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Legislative Assembly for the ACT: 2015 Week 6 Hansard (14 May) . .

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Project Box Seat

MR COE (Ginninderra) (5.13): I rise this afternoon to talk about Mr Cliff Armitage PSM OAM and his charity, Project Box Seat. Project Box Seat is a charity which provides a state-of-the art entertainment unit for seriously ill children and their families. The unit contains a large television and a surround sound system, as well as several videogame consoles and the most up-to-date DVDs and games.

The system is provided free of charge to families across the ACT and New South Wales for a month at a time upon referral from medical staff and other charities working with children. For seriously ill children and their families, the fun and enjoyment of the latest videogames, DVDs and online movies provide welcome relief from the day-to-day struggles that they face.

On top of this, the charity maintains a set of entertainment gear at the Canberra Hospital and a collection of movies and books at the Leukaemia Foundation respite house. Project Box Seat is also flexible in its endeavours and has previously provided relief to a terminally ill parent as well as to families who lost their homes in the 2003 bushfires.

The charity was started 15 years ago by Mr Cliff Armitage, a former lawyer and public servant, who played a very influential role in the Howard government's gun buy-back scheme. Project Box Seat was originally managed through the auspices of Camp Quality, although control now has moved on to the Anglican Diocese of Canberra and Goulburn.

Mr Armitage got his idea for Project Box Seat after lending his DVD collection to his next-door neighbours. The neighbours had a severely disabled son, and they found the DVD collection to be really helpful. From that moment Mr Armitage and Project Box Seat have been providing entertainment to children right across our region.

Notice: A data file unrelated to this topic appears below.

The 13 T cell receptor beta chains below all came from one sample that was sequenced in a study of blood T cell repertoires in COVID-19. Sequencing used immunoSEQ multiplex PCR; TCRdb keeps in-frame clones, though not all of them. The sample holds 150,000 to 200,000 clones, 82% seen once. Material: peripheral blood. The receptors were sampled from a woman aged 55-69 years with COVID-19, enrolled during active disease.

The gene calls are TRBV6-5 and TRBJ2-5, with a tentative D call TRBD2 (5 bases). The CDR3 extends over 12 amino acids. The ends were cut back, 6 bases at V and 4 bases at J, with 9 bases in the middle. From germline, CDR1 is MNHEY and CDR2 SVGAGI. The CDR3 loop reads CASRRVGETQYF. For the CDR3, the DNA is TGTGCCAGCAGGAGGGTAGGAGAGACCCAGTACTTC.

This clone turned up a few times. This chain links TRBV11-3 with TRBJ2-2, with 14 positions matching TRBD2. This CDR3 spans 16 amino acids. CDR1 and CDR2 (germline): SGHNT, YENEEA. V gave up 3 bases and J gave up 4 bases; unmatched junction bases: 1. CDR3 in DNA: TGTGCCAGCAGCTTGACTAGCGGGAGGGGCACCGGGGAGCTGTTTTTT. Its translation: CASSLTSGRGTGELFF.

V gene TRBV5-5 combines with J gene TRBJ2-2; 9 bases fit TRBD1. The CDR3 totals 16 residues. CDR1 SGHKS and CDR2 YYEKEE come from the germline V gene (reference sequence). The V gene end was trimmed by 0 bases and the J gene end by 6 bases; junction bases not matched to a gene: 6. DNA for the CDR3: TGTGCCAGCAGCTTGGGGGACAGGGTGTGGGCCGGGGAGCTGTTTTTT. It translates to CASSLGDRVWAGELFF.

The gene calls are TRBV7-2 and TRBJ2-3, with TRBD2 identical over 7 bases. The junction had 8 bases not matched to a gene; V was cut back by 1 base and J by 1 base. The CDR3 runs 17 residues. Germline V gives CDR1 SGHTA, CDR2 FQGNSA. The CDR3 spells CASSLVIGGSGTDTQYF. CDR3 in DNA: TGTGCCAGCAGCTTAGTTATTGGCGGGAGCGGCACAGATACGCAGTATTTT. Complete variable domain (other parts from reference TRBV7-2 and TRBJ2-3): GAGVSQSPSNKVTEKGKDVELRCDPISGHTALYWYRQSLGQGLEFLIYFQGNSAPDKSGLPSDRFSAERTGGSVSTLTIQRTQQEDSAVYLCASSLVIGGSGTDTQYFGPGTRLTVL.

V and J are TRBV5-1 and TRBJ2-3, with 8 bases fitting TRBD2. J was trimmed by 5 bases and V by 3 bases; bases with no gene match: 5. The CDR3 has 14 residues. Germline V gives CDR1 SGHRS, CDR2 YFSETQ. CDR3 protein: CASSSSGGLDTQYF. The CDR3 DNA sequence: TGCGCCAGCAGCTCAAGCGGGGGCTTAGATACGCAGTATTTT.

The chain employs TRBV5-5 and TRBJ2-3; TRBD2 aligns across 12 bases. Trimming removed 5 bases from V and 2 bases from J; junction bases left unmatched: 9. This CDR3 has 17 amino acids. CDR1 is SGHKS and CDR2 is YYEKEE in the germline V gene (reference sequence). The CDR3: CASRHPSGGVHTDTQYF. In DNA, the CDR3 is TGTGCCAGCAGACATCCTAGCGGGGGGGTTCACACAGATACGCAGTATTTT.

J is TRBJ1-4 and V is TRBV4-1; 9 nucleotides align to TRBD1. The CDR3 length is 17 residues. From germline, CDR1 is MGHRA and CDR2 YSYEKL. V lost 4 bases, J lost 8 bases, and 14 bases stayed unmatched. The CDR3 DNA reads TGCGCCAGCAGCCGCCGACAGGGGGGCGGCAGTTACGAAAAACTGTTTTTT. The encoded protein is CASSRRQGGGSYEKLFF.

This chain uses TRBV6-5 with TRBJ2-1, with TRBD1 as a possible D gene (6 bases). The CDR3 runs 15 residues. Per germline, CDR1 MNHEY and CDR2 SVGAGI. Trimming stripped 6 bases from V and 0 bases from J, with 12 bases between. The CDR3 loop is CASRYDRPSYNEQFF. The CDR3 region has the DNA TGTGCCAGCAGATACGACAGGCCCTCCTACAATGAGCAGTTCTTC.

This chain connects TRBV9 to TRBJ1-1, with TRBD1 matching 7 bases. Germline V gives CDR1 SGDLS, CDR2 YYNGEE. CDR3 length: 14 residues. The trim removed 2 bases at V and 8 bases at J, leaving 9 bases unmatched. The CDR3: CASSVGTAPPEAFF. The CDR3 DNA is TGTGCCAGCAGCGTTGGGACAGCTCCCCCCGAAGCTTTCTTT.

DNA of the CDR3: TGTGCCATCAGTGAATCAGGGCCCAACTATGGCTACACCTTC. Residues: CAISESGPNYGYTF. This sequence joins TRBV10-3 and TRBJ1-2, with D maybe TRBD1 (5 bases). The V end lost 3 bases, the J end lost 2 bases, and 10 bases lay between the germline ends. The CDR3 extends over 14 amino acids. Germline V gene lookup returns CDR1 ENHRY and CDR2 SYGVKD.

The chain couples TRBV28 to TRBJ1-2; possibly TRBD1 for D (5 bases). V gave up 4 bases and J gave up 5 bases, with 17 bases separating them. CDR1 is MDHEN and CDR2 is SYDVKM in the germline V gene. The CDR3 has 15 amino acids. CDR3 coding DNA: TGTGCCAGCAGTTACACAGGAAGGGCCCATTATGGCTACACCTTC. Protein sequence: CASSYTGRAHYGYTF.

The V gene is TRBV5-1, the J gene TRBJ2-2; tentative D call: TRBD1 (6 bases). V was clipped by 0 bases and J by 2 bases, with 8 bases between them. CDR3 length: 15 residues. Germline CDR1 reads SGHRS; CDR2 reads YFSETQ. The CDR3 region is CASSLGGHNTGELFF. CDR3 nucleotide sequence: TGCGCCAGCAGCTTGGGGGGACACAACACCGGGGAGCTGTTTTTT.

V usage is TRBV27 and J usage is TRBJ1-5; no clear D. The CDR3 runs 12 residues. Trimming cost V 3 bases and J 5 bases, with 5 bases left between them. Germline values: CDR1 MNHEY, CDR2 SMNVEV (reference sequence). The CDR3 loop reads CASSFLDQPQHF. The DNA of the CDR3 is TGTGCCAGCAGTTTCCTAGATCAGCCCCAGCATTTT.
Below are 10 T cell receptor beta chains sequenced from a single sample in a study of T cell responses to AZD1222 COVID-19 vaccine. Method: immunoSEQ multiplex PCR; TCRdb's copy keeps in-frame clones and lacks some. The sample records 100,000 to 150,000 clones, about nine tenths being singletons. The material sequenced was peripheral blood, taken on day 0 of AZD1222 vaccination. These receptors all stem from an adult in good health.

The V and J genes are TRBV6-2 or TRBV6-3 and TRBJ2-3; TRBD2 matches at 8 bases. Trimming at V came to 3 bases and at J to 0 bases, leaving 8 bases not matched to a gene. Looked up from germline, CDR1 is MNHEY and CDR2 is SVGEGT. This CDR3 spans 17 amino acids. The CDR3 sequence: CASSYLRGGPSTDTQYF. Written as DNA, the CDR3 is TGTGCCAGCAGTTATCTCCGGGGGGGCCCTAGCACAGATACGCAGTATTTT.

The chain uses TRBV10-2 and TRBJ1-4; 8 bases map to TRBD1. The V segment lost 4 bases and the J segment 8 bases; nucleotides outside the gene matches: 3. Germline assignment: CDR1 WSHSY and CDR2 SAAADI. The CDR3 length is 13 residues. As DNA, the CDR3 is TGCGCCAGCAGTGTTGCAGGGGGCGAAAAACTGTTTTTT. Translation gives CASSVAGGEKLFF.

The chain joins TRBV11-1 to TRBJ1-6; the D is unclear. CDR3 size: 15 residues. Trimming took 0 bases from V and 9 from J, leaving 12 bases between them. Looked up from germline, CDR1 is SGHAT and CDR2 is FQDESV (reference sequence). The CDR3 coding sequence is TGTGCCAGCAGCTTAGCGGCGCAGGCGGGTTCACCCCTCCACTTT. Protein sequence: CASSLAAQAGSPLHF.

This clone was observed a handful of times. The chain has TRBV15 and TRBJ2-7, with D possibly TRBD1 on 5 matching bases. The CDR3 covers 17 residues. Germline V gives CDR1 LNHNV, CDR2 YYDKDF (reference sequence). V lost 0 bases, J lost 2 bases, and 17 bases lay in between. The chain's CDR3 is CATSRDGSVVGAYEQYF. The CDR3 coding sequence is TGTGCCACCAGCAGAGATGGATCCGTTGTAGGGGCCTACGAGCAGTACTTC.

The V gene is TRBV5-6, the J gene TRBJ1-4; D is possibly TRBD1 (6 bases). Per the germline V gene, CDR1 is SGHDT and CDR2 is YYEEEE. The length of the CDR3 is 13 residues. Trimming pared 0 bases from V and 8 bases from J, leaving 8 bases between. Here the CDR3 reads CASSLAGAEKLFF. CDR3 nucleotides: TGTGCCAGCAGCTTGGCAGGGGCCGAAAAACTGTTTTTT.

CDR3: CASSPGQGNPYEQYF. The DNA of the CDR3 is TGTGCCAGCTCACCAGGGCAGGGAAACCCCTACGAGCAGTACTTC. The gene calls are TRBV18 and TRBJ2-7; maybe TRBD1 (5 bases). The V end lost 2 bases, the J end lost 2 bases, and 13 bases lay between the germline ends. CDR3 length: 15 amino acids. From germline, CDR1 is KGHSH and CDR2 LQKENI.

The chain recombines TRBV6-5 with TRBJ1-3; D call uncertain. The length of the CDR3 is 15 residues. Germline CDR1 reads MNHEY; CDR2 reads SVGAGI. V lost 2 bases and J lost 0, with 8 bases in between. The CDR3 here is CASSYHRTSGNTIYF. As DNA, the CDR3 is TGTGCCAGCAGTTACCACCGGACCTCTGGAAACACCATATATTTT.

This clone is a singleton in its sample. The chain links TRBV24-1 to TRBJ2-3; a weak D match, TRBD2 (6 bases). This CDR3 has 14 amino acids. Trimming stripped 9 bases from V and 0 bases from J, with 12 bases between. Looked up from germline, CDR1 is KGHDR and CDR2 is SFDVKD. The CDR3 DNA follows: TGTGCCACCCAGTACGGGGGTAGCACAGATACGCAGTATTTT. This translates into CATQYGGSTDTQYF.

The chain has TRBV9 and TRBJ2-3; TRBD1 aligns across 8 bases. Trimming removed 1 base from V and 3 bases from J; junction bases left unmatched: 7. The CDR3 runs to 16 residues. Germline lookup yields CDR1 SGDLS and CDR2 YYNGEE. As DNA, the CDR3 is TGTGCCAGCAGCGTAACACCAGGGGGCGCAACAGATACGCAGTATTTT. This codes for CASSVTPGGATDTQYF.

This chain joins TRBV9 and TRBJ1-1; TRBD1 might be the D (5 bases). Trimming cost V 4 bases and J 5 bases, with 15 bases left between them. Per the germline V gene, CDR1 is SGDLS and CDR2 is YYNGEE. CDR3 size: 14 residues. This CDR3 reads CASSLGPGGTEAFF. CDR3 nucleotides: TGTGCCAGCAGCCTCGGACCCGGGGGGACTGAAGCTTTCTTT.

One of the biggest challenges faced by Mr Armitage is the rapidly changing technology market. In order to provide the best possible entertainment, something with a wow factor, Project Box Seat must continue to update their equipment. Today's top-of-the line curved HD LED-LCD smart televisions bear no resemblance to the old-fashioned tube television, and children are no longer playing Mario Kart on Nintendo 64.

To ensure that Project Box Seat continues to thrive, Mr Armitage has worked tirelessly to raise funds, mostly through book fairs, so that the project can continue to amaze children. He needs to raise about $57,000, and I am hopeful that this speech will in part increase awareness of what Mr Armitage is doing so that some generous Canberrans might be able to contribute to this very worthy cause.

The charity survived a scare last year when its centrepiece item, a curved LG TV, was damaged irreparably. Thankfully, WIN News were able to bring some media to the charity's plight, and Westfield Canberra kindly donated $6,000 to meet some of the costs. Mr Armitage is now looking for partners in order to help him continue to raise funds.


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